The 2010 Deepwater Horizon (DWH) spill in the Gulf of Mexico was the largest accidental release of oil into the ocean, with approximately 210 million gallons gushing from the blown out well. In an attempt to prevent vast quantities of oil from fouling beaches and marshes, BP applied 1.84 million gallons of chemical dispersant to oil to oil released in the subsurface and to oil slicks at the sea surface. The dispersant was thought to rapidly degrade in the environment. (more…)
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As part of on-going research nearly four years after the Deepwater Horizon oil spill, scientists from the Woods Hole Oceanographic Institution (WHOI) will team up with a group of high school students in Florida to collect remnants of oil from Gulf Coast beaches this week.
Marine chemist Chris Reddy studies how the many compounds that compose petroleum hydrocarbon, or oil, behave and change over time after an oil spill. He and his researchers have collected and analyzed about 1,000 oil samples from the Gulf Coast since the Deepwater Horizon oil spill. (more…)
Sociology professor Brian Mayer’s research is part of an $8 million Health and Human Services project focused on long-term recovery.
The disastrous flooding Hurricane Sandy brought to Maryland’s coastal communities left a long road to recovery.
An expert in how communities rebound from large-scale disasters, University of Arizona sociology professor Brian Mayer is working to model the relationship between the resiliency of communities and individuals. (more…)
A chemical analysis of oil sheens found floating recently at the ocean’s surface near the site of the Deepwater Horizon disaster indicates that the source is pockets of oil trapped within the wreckage of the sunken rig. Both the Macondo well and natural oil seeps common to the Gulf of Mexico were confidently ruled out.
Researchers from Woods Hole Oceanographic Institution (WHOI) and the University of California, Santa Barbara (UCSB) used a recently-patented method to fingerprint the chemical makeup of the sheens and to estimate the location of the source based on the extent to which gasoline-like compounds evaporated from the oil sheens. The study was published online in Environmental Science & Technology. (more…)
PASADENA, Calif. – Researchers at NASA’s Jet Propulsion Laboratory and the California Institute of Technology in Pasadena have developed a method to use a specialized NASA 3-D imaging radar to characterize the oil in oil spills, such as the 2010 BP Deepwater Horizon spill in the Gulf of Mexico. The research can be used to improve response operations during future marine oil spills.
Caltech graduate student Brent Minchew and JPL researchers Cathleen Jones and Ben Holt analyzed NASA radar imagery collected over the main slick of the BP Deepwater Horizon oil spill on June 22 and June 23, 2010. The data were acquired by the JPL-developed Uninhabited Aerial Vehicle Synthetic Aperture Radar (UAVSAR) during the first of its three deployments over the spill area between June 2010 and July 2012. The UAVSAR was carried in a pod mounted beneath a NASA C-20A piloted aircraft, a version of the Gulfstream III business jet, based at NASA’s Dryden Aircraft Operations Facility in Palmdale, Calif. The researchers demonstrated, for the first time, that a radar system like UAVSAR can be used to characterize the oil within a slick, distinguishing very thin films like oil sheen from more damaging thick oil emulsions. (more…)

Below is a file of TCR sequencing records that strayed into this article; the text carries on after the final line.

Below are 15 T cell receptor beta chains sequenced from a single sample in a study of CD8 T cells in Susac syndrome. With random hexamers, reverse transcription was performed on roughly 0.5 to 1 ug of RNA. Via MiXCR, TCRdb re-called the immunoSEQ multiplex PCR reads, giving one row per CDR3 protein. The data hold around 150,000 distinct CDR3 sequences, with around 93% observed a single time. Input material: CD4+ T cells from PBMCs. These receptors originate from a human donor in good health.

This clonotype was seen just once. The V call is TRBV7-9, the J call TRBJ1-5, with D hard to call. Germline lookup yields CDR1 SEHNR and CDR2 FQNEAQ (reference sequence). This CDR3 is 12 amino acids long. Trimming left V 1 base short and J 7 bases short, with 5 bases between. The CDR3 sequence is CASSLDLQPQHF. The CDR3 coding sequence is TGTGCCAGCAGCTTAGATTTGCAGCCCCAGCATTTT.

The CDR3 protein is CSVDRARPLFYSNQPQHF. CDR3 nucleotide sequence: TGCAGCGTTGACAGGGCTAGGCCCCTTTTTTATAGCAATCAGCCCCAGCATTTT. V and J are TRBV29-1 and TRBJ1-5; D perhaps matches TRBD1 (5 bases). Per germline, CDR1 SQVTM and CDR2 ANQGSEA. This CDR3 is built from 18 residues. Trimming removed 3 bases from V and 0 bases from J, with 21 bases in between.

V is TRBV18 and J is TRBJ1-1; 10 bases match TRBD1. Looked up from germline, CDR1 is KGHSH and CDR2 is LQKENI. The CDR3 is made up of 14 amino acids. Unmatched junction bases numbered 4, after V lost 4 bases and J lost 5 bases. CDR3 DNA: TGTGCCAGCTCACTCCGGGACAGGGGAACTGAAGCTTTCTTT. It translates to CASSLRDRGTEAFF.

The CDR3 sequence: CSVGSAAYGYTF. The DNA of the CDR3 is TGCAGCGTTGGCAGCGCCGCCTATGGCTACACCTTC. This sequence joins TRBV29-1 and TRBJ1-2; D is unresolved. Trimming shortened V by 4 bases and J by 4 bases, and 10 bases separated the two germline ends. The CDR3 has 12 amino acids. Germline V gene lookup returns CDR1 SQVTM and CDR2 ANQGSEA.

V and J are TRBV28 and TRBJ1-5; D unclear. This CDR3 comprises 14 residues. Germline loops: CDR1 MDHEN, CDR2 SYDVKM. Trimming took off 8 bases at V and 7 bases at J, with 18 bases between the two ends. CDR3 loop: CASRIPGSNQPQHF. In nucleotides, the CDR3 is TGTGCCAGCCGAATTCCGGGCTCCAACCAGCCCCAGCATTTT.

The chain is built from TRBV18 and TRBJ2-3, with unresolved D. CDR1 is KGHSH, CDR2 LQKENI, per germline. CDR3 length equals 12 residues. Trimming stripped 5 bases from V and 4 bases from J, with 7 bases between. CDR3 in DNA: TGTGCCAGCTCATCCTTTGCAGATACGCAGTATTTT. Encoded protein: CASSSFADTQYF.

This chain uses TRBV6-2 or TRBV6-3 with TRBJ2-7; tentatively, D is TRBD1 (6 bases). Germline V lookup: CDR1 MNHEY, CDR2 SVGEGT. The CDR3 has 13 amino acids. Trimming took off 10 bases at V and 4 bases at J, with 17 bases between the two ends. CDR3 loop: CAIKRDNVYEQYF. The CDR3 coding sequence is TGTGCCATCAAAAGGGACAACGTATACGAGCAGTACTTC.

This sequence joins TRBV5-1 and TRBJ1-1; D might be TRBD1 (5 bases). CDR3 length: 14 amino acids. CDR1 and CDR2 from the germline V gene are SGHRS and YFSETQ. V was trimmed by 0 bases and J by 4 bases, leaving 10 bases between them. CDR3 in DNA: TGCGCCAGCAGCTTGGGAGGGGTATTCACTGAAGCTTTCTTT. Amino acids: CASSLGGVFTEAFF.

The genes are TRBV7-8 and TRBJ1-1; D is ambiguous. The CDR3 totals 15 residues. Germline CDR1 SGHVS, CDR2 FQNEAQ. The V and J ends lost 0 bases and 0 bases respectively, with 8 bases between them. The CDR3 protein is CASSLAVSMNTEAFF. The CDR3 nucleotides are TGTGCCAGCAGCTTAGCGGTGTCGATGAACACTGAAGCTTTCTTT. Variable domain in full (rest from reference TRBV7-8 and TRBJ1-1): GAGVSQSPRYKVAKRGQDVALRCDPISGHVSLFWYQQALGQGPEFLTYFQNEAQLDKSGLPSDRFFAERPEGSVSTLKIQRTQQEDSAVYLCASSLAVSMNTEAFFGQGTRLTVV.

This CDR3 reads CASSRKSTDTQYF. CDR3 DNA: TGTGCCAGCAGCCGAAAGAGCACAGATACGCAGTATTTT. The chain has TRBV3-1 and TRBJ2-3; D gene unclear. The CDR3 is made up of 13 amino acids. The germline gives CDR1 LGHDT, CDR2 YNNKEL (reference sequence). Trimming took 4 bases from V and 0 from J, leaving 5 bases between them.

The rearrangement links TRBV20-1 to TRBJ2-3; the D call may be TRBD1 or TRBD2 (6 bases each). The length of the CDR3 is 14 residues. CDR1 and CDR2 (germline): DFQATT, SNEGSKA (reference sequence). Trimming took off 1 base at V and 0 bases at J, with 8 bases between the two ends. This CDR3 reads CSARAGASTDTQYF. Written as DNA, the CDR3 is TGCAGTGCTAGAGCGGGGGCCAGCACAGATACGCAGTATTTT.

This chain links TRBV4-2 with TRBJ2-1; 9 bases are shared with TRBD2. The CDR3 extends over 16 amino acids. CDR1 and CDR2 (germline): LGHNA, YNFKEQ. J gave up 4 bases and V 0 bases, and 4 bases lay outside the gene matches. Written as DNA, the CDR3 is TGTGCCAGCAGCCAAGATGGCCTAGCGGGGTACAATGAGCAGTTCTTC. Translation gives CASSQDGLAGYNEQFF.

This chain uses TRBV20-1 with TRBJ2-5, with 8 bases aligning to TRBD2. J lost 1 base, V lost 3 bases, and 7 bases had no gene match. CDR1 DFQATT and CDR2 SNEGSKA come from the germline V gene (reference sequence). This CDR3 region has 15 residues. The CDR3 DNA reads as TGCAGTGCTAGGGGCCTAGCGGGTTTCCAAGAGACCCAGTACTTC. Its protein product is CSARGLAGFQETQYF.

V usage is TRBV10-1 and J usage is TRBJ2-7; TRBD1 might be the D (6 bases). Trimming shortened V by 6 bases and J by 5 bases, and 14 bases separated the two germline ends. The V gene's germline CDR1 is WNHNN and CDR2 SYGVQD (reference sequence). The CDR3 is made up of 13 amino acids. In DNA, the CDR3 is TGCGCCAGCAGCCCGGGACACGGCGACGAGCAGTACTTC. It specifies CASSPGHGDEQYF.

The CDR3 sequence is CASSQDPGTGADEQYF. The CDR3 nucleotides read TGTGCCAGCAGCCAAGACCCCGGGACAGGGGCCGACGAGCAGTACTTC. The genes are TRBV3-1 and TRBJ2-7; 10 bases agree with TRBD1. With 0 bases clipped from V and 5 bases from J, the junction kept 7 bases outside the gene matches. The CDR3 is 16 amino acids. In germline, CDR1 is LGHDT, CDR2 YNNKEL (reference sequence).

Energy giant BP announced a return to profit on Tuesday but revealed new shock estimates for the cost of its Gulf of Mexico oil spill, putting the expected bill at close to $40 billion.
The new figure is far higher than expected. BP said it had taken an additional charge of $7.7 billion during the third quarter, bringing the company’s own total estimated clean-up and legal costs to $39.9 billion. (more…)
PSS Systems’ software helps organizations analyze, automate and implement information governance policies across massive amounts of electronic business information and dispose of that information in an automated way. These capabilities are critical elements to remaining responsive to legal obligations while reducing data storage costs. (more…)
The scandal around the oil spilt into the Gulf of Mexico does not subside. On Thursday, the information was released that U.S. authorities are preparing a lawsuit against the owner of the exploded BP platform, demanding compensation for damage caused by the leakage. Fines can reach $4,300 for each barrel of oil spilt in the waters of the Gulf, i.e., a total of approximately $17.6 billion.